Amir Alexander will have the first release on Argot, a new label from Little White Earbuds editor Steve Mizek.
This will be the second record label venture by Mizek, who began Stolen Kisses in 2011. The imprint aims to highlight American producers through vinyl and digital EPs, and though future releases have not yet been announced, Mizek promises at least two more releases from Alexander by the end of the year.
RA spoke with Mizek and Alexander about the label via email:
You started Stolen Kisses just last year. Why start another new label so soon? What's the difference between Argot and Stolen Kisses? Were you happy with the reaction to Stolen Kisses, and will it continue?
Mizek: As a label, Stolen Kisses happened by chance, which was something I've tried to embody in the releases. I can only capture chance on vinyl to my satisfaction so many times before I'm going to miss. While I've been pleased with SK's reception, I'd rather make it a limited series of five records unto itself.
Putting out vinyl is a bit addictive, so I'd like to have a "full time" label as well. Hence I've started Argot. One thing I'd like to be part of is an effort by more US-based labels to put out American artists. Some of the best labels in the world are doing that and they're based overseas. So it makes sense for more American imprints like Argot to lift up these producers, many of whom I've been lucky enough to know.
Is representing your home base of Chicago important for you as a label owner?
Mizek: It's funny, for as popular as Chicago house has become, not many people are checking a lot of its rising talents—yet. Through Argot, I look forward to showcasing many of the talented Chicago artists I've come to know and befriend. At the same time I'm very open to working with artists from all across the country. Similarly, I hope Argot will cover a fair amount of stylistic ground and have quality be a signature sound rather than a specific set of dance genres.
As an American artist, do you feel like US scene is being adequately represented by American labels?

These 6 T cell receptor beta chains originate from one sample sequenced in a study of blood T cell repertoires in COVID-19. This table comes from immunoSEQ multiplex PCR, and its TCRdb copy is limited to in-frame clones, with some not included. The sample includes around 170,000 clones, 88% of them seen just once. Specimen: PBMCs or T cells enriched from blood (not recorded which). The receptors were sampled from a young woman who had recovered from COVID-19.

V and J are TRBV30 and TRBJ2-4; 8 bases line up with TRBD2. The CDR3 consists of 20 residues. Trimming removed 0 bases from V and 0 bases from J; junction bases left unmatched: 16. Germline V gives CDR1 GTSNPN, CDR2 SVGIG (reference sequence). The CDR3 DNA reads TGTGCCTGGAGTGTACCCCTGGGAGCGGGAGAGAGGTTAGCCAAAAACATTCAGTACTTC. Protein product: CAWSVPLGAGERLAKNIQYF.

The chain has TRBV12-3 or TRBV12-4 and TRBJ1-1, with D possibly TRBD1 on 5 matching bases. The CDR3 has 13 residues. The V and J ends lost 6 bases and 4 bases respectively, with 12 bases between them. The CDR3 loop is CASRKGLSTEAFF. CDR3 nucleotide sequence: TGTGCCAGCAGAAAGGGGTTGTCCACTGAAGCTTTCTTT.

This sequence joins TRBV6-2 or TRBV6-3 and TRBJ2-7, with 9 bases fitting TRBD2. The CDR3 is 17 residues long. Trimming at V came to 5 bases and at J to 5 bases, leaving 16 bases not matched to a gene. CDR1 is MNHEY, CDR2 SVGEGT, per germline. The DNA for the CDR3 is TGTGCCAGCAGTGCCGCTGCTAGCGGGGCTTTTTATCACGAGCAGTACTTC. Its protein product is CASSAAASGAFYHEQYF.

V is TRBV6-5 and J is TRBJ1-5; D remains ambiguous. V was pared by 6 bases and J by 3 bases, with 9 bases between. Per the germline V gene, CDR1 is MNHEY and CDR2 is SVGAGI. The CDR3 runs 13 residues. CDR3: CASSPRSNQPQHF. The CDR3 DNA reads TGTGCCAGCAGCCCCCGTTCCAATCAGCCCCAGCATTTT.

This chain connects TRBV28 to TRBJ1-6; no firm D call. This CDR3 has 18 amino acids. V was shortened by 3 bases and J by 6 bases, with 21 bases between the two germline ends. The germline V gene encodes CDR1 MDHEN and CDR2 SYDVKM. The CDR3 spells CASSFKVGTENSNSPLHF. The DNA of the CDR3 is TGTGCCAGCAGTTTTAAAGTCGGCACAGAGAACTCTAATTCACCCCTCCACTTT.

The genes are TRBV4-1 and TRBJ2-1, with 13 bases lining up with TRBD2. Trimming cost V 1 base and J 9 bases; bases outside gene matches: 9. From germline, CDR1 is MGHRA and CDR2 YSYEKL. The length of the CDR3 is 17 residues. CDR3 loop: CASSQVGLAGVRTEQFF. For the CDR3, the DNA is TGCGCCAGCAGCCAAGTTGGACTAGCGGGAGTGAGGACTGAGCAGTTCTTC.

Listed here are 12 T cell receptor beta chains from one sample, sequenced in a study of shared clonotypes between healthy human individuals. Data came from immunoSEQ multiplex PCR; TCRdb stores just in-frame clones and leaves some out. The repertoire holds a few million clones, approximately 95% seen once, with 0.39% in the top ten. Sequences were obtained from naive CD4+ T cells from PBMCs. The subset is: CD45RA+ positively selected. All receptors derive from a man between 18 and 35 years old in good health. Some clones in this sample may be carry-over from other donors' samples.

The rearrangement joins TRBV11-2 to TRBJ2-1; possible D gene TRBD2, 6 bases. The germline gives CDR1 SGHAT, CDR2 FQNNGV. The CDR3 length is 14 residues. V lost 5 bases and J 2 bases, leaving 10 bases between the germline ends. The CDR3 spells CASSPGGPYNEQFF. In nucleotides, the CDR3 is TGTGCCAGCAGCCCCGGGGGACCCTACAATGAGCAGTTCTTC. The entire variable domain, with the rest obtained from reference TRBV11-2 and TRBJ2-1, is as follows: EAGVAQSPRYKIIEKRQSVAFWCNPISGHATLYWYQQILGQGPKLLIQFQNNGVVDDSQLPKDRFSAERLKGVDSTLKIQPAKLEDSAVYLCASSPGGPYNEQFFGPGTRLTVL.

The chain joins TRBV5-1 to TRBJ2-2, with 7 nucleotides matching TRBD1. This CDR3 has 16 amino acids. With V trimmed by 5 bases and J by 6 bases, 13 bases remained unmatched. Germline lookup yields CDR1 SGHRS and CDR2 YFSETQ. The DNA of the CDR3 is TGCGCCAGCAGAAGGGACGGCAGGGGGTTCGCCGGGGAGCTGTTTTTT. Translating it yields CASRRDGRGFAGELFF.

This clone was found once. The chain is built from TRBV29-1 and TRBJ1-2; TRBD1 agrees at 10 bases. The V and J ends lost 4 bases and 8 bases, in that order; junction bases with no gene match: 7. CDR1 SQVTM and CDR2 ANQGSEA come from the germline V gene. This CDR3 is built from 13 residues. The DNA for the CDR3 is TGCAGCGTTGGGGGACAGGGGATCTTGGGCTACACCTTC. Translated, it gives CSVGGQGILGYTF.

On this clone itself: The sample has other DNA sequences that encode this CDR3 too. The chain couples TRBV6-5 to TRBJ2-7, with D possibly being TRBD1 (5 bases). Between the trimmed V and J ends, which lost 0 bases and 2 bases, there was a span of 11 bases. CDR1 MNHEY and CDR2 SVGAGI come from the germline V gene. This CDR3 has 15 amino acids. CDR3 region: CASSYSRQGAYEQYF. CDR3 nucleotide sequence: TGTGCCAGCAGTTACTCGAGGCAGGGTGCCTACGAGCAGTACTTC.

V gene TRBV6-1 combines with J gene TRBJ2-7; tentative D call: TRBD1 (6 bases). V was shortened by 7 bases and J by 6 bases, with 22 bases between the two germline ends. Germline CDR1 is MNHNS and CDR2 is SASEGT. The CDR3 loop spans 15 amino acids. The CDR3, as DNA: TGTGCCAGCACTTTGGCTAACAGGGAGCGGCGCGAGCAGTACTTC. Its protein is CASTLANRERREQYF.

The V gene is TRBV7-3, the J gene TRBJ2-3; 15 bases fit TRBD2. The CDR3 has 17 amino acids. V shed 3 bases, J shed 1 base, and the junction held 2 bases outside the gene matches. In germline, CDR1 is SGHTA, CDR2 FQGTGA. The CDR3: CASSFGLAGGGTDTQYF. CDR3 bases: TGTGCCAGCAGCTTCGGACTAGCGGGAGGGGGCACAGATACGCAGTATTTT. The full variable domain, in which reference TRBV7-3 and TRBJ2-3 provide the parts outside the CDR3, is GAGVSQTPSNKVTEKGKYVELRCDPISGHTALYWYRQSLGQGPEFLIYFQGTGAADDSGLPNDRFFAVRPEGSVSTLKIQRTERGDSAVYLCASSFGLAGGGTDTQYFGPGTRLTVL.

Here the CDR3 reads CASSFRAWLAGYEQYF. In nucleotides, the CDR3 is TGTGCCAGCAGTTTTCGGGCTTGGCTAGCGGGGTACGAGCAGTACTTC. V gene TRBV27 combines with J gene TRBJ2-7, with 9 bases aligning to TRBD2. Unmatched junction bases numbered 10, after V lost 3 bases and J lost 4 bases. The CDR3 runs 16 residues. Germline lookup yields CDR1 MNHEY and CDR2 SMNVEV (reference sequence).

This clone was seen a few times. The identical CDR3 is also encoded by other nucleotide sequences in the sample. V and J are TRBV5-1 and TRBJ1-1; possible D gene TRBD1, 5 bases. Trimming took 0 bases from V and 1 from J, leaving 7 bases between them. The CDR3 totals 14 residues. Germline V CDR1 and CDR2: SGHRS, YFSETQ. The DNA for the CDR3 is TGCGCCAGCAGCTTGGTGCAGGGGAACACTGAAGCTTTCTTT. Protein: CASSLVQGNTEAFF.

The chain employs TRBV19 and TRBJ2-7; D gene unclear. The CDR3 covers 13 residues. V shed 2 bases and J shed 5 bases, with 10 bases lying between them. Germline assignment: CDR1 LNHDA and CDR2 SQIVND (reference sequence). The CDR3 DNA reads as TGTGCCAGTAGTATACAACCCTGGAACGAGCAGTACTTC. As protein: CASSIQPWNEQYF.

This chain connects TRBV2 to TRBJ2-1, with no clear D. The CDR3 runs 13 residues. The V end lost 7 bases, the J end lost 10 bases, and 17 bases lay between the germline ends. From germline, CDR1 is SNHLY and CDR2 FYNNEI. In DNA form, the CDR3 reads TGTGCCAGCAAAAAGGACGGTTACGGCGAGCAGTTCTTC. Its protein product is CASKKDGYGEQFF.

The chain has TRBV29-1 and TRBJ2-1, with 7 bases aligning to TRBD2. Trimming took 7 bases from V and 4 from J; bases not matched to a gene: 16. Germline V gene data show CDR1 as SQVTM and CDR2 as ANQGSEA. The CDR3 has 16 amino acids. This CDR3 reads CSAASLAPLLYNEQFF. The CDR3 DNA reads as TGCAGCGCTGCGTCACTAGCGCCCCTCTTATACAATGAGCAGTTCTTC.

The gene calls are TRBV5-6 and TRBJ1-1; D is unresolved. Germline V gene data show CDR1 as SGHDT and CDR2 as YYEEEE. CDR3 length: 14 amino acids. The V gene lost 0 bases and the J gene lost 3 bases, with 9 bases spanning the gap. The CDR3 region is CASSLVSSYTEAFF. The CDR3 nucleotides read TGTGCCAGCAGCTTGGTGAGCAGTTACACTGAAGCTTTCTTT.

Alexander: My honest opinion is that there is no such thing as a US scene. There are a few people throwing parties and little pockets of creativity here and there, but we are far from having anything that could be called a scene. If there ever was such a thing it is long gone never to return. There is no unity first of all. I feel like the US labels are adequately representing themselves to the best of their abilities, but the US (as well as the global scene) is more like every man for himself. It seems as though money and connections will always prevail over hard work and creativity. Replace the word "scene" with the words "demographic" and "marketplace" for a more accurate description. I guess that it is adequately represented though. The lack of representation exposes the lack of a scene.
Did you approach the tracks on the Gutter Flex EP differently than previous material, technically or thematically?
Alexander: No, not really. I just did my thing like I always do. Once I get an inspiring idea, the work completes itself. I just channel and manifest. The inspiration for the "Gutter Flex" concept came from every day life. In this case, applying for a job at McDonald's and getting rejected. I felt like "Man, fuck this shit." The whole ordeal was a bit depressing, so I tried to convert those negative emotions into something positive. In attempt to express my emotions I went into the studio and banged that track out. The Gutter represents my life of poverty, Flex is slang for go, or move, so in essence Gutter Flex(ing) is me trying to transcend poverty, hunger, want, and the frustrations that go along with those conditions.
01. Gutter Flex
02. The Black Rain
03. Dark Dirt
04. Mystical Exoticism